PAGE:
Microsoft OneDrive is a cloud storage service that has seen its popularity rise in recent years. Many healthcare organizations are already using Microsoft Office 365 Business Essentials, including exchange online for email. Office 365 Business Essentials now includes OneDrive Online, which is a convenient platform for storing and sharing files. It circumvents the traditional issues of data storage, including maintaining large databanks, which are costly to install and run.
Microsoft Supports HIPAA-Compliance
Generally, HIPAA-covered entities can use Microsoft OneDrive and still be compliant with the Act’s rules. Microsoft supports HIPAA-compliance and many of its cloud services, including OneDrive, can be used in a safe and secure manner which maintains the integrity of ePHI.
However, before OneDrive – or any cloud service – can be used to create, store, or send files containing the electronic protected health information of patients, HIPAA-covered entities must obtain and sign a HIPAA-compliant business associate agreement (BAA).
Microsoft was one of the first cloud service providers to agree to sign a BAA with HIPAA-covered entities. It even offers a BAA through the Online Services Terms to make the process much more efficient. The BAA includes OneDrive for Business, as well as Azure, Azure Government, Cloud App Security, Dynamics 365, Office 365, Microsoft Flow, Intune Online Services, PowerApps, Power BI, and Visual Studio Team Services.
Under the terms of its business associate agreement, Microsoft agrees to place limitations on use and disclosure of ePHI. It further agrees to implement safeguards to prevent inappropriate use, report to consumers and provide access to PHI, on request, per the HIPAA Privacy Rule. Any subcontractors that Microsoft uses must comply with the same – or more stringent – restrictions and conditions with respect to PHI. All of this is agreed to when Microsoft signs the BAA. Provided this BAA is signed prior to the use of OneDrive for creating, storing, or sharing PHI, the service can be used without violating HIPAA Rules.
Microsoft explains that all appropriate security controls are included in OneDrive, and while HIPAA compliance certification has not been obtained, all the services and software covered by the BAA have been independently audited for the Microsoft ISO/IEC 27001 certification. Appropriate security controls are included to satisfy the requirements of the HIPAA Security Rule, including the encryption of data at rest and in transit to HIPAA standards. Microsoft uses 256-bit AES encryption and SSl/TLS connections are established using 2048-bit keys.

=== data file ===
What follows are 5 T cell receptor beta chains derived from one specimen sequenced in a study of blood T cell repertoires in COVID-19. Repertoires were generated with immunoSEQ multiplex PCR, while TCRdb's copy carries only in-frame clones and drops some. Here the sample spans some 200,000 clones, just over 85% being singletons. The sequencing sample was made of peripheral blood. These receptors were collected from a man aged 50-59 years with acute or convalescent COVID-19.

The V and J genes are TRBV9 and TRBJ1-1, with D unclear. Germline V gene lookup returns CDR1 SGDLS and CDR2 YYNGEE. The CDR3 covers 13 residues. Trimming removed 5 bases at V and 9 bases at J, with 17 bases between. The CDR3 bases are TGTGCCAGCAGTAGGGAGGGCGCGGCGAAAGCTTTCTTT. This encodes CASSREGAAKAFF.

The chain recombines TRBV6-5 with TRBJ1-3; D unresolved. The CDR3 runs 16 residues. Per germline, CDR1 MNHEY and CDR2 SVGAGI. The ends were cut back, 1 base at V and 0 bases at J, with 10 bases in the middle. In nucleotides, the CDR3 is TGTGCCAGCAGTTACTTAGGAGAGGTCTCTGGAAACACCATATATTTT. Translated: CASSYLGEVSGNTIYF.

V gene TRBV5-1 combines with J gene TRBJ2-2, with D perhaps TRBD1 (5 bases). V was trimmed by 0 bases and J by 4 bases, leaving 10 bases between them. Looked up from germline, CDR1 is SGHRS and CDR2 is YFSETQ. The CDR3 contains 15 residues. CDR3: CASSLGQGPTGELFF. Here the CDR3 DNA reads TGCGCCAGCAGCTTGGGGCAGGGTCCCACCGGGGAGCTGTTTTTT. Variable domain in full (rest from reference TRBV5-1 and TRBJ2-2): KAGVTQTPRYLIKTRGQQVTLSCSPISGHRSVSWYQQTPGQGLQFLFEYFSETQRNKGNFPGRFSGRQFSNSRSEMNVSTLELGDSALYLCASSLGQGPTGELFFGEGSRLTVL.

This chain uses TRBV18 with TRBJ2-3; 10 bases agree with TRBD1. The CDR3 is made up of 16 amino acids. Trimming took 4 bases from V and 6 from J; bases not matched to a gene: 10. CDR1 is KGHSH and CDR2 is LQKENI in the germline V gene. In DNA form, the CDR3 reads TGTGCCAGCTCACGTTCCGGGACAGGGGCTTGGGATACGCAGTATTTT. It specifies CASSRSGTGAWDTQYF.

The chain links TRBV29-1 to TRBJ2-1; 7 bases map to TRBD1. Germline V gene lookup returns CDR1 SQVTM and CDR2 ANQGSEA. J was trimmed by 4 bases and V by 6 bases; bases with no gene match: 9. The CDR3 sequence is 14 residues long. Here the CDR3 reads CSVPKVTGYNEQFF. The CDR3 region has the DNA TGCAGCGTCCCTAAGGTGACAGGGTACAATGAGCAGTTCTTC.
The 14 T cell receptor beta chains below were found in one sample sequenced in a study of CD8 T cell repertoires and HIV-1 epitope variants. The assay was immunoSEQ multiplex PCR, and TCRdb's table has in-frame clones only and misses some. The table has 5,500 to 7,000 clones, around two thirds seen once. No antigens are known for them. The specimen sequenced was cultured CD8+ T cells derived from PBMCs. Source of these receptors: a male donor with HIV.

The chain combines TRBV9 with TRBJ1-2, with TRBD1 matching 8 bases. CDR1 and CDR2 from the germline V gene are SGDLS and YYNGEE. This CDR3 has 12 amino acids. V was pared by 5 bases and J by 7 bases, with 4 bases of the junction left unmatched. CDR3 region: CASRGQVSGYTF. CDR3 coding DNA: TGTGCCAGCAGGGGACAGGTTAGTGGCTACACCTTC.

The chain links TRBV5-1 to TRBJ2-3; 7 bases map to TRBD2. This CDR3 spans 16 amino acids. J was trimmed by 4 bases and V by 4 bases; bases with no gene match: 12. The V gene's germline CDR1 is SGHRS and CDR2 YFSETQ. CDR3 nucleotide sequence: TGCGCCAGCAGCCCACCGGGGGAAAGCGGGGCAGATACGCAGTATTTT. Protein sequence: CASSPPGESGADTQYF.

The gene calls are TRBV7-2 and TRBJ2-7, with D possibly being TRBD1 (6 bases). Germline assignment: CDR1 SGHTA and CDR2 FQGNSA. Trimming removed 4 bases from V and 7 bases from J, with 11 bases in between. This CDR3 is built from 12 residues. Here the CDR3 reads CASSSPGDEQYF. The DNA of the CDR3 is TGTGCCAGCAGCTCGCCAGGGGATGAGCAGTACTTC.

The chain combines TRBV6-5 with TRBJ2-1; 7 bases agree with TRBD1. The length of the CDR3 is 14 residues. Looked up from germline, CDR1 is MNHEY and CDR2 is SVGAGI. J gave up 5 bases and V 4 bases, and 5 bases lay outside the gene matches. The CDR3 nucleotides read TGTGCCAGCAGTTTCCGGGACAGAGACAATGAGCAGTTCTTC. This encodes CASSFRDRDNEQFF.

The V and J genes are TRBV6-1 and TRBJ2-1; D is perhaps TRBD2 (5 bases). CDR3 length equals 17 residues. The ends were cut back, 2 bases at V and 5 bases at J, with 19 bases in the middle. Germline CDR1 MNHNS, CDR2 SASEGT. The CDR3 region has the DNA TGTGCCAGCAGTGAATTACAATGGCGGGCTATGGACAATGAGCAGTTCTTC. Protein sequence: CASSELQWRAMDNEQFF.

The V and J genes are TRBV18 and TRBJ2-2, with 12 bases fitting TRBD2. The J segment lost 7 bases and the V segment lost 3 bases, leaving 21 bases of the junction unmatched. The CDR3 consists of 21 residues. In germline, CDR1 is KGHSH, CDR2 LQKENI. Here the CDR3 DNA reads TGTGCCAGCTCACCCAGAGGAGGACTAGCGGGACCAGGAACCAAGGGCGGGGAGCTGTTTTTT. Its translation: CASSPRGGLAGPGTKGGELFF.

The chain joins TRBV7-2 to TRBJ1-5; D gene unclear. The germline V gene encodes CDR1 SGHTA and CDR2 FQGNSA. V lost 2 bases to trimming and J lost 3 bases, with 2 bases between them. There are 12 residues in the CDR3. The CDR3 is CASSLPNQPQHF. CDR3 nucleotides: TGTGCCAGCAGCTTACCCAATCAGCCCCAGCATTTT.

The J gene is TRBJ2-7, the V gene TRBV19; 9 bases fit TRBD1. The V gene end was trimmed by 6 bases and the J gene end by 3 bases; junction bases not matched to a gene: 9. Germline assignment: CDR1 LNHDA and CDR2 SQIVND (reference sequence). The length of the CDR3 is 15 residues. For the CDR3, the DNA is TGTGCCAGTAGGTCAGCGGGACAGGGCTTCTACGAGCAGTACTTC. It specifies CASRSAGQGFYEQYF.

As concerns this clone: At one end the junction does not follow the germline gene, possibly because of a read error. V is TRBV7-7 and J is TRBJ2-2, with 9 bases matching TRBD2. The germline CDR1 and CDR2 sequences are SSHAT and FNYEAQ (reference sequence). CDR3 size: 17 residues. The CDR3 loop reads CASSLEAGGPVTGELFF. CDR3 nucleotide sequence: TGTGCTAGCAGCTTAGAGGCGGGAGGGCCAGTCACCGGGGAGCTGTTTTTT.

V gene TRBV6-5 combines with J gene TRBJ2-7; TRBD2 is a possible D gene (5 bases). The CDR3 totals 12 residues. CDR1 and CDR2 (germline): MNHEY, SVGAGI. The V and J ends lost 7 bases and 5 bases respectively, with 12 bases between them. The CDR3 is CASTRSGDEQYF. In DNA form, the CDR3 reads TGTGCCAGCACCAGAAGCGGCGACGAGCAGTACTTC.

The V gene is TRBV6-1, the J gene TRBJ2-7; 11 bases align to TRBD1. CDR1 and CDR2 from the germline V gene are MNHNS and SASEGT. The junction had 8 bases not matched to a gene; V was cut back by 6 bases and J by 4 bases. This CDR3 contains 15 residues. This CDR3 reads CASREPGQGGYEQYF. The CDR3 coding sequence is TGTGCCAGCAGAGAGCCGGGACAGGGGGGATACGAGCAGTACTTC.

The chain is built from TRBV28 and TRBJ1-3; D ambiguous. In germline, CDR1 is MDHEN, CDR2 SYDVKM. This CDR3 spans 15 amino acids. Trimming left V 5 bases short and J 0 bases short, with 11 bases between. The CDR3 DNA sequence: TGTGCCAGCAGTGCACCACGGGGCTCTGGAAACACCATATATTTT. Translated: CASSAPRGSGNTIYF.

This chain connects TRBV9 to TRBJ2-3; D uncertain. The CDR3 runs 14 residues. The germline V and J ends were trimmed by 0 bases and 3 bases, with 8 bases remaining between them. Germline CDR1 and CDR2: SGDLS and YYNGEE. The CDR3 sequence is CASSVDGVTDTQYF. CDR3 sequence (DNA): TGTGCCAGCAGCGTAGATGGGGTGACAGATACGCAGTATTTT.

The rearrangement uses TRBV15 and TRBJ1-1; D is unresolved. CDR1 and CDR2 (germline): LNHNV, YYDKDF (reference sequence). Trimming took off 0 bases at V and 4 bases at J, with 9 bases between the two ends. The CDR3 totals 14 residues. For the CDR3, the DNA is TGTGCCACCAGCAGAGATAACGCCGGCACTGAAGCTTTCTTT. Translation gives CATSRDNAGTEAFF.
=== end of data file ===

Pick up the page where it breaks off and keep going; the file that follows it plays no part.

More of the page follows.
Remaining HIPAA-Compliant Using OneDrive
However, just because Microsoft will sign a BAA, it does not mean OneDrive is HIPAA compliant. There is more to compliance than using a specific software or cloud service; the user must utilise the software in a manner which ensures that HIPAA compliance is maintained. As Microsoft explains, “Your organization is responsible for ensuring that you have an adequate compliance program and internal processes in place, and that your particular use of Microsoft services aligns with HIPAA and the HITECH Act.”
Prior to the use of any cloud service, a HIPAA-covered entity must conduct a risk analysis and assess the vendor’s provisions and policies. A risk management program must also be developed, using policies, procedures, and technologies to ensure risks are mitigated.
The CE must outline access policies, and security settings configured correctly. Strong passwords should be used, external file sharing should be disabled, access should be limited to trusted whitelisted networks, and PHI must only be shared with individuals authorized to view the information so that the CE does not violate HIPAA.
When PHI is shared, HIPAA’s “minimum necessary standard” applies. Logging should be enabled to ensure organizations have visibility into what users are doing with respect to PHI, and when employees no longer require access to OneDrive, such as when they leave the organization, access should be terminated immediately.
If all of these precautions are taken, then a CE can use OneDrive as a secure cloud storage device while remaining HIPAA compliant.